A 23-year-old female patient attends a nutritional consultation. The patient has been diagnosed with bulimia for eight years. She attended the consultation because she has severe swelling in her throat and wear of her teeth, along with abdominal pain, irritability, and tiredness.
Motivational Interviewing (MI) focuses on patients redirecting their attention, behavior, feelings, and coping strategies. This type of interview prepares patients for the mobilization of their schemes and management of the disease to reinforce or promote change based on the affectation of the disease in their lives. Likewise, it allows patients to access the patient-centered counseling style from the humanistic and professional identification of the health professional. An important aspect is to facilitate in patients the self-disclosure of the problems, acceptance of them, and the approach to a favorable position focused on the resolution and adjustment.
Motivate in patients the intention and need for change from self-discovery and disclosure of problems, needs, and resources to achieve change.
Motivate patients to identify the reasons for their problems, maintenance of problems, resistance to change, and intention to change.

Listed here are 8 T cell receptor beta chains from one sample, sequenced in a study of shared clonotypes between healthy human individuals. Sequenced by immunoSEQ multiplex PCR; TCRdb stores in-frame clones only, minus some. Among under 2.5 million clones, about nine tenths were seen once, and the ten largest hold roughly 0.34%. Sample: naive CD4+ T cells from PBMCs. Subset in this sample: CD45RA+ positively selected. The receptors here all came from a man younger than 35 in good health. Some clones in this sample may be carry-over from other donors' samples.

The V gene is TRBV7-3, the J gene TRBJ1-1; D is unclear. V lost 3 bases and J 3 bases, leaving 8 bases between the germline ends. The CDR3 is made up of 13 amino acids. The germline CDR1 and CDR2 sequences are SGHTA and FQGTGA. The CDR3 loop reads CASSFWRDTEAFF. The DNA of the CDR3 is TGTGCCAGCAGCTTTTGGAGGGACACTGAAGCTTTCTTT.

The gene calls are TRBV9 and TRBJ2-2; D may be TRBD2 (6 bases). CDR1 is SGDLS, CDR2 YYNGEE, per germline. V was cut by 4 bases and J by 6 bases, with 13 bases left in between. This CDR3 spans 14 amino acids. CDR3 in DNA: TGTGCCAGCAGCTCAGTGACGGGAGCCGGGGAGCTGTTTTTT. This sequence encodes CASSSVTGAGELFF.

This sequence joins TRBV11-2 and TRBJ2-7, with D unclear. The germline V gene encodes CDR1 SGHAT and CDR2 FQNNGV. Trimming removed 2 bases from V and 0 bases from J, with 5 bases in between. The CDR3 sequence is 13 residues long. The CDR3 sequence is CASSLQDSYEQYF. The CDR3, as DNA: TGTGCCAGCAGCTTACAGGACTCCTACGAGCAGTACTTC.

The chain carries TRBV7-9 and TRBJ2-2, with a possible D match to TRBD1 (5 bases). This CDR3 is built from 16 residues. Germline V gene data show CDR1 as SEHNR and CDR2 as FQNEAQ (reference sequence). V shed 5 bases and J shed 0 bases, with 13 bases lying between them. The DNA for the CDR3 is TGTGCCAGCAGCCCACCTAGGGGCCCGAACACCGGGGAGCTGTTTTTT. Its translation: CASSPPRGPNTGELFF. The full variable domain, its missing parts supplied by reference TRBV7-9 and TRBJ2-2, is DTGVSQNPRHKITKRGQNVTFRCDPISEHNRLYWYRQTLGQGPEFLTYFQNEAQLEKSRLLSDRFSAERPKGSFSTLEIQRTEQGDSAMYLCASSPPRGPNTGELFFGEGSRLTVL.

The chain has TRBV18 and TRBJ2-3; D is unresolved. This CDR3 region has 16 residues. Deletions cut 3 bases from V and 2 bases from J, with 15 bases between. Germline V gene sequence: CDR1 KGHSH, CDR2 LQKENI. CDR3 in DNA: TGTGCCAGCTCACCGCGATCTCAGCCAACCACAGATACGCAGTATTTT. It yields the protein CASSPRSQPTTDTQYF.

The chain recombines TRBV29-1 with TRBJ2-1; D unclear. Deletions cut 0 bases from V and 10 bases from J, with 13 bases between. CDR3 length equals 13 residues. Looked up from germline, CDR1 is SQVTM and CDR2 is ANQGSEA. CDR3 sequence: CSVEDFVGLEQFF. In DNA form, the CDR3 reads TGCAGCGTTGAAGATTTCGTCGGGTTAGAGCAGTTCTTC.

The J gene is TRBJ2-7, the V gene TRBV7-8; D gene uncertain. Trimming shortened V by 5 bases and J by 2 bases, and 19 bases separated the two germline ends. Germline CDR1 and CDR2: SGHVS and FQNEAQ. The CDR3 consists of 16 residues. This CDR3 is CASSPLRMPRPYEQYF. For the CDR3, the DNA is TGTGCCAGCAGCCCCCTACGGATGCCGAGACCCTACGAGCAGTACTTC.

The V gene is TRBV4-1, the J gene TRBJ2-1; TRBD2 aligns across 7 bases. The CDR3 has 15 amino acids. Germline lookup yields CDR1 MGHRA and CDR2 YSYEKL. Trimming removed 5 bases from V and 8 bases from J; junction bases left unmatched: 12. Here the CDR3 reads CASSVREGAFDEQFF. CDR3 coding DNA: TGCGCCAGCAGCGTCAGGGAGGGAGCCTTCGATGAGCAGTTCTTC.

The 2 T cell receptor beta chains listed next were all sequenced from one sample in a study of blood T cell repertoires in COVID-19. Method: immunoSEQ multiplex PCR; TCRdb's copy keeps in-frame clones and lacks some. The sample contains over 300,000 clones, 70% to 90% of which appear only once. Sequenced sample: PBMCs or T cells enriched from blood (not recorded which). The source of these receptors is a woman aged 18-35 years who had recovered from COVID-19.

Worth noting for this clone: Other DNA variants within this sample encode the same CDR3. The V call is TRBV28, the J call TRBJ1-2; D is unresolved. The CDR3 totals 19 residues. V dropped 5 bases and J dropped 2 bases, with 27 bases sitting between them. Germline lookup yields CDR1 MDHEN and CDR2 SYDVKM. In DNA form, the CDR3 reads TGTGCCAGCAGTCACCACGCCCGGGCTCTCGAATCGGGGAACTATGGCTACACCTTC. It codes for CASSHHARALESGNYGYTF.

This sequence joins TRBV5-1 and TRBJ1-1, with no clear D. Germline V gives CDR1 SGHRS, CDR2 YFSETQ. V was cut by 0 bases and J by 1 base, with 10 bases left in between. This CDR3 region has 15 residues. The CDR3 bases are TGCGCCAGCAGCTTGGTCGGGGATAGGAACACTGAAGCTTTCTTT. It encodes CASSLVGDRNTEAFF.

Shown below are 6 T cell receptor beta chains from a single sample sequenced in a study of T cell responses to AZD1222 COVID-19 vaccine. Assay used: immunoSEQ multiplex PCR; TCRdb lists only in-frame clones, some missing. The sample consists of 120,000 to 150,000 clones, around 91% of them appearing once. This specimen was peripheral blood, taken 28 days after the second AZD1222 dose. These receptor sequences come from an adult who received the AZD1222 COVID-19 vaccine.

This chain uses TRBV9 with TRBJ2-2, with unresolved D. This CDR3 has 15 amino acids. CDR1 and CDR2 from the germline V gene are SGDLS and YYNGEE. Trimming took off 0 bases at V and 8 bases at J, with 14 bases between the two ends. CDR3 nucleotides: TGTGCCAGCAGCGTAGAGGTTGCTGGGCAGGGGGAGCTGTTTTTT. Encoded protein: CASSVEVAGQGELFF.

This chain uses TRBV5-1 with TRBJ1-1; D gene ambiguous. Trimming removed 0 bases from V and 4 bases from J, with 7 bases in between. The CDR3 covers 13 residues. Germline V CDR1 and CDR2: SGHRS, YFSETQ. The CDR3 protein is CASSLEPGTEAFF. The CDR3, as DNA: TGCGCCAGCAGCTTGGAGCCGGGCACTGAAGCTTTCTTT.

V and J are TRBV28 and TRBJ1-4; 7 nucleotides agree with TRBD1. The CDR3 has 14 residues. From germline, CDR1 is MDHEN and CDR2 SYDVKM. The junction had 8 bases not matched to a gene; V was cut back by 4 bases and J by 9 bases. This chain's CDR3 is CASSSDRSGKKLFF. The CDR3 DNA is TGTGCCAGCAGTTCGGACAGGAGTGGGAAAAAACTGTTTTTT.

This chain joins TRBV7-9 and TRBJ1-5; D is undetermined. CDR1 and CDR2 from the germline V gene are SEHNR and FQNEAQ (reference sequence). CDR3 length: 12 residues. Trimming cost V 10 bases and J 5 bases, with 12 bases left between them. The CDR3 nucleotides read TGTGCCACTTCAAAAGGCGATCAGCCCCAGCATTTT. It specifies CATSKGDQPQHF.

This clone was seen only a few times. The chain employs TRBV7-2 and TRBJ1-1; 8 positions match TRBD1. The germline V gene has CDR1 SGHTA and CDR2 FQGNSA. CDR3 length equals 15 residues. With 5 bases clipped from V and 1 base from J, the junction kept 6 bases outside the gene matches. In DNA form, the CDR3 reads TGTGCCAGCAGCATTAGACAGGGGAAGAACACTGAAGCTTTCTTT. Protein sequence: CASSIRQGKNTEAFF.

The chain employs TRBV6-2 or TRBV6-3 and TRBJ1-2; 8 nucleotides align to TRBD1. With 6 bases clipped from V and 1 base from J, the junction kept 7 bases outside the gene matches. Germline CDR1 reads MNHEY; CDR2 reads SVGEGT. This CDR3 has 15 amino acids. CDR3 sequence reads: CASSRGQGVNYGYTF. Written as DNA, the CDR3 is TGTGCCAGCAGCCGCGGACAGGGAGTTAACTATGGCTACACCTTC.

Motivate patients to reduce resistance schemes and weaken the maintenance of problems.
Promote patient autonomy
Empower patients to make decisions
Reduce feelings of frustration, worry… etc
Increase patient confidence
Plan design with objectives and goals
Reduce or eliminate resistance
A 23-year-old female patient attends a nutritional consultation. The patient has been diagnosed with bulimia for eight years. She attended the consultation because she has severe swelling in her throat and wear of her teeth, along with abdominal pain, irritability, and tiredness. She attended psychology therapy for the first three years, but after a love breakup, she stopped treatment and did not continue with the medical follow-up proposed by her doctor. She is currently a law student in final exams for university year promotion. The patient has a good weight for her height. However, she reported that the binge eating is so great that she does not have enough energy to vomit all her food. She describes feeling guilt, anxiety, and sadness when she plans to binge eat, but when she eats, she feels very calm, happy, and motivated to continue studying; finally, when she vomits, she feels tired, frustrated, and ashamed of her feeding habits. She tried to exercise and be more active, but her academic load prevented her from continuing, so she dedicated herself to studying. Her final exams cause her anxiety as she believes she does not have enough knowledge and skills to get good grades. However, her grades are above average, and she has a good reputation among her peers and teachers.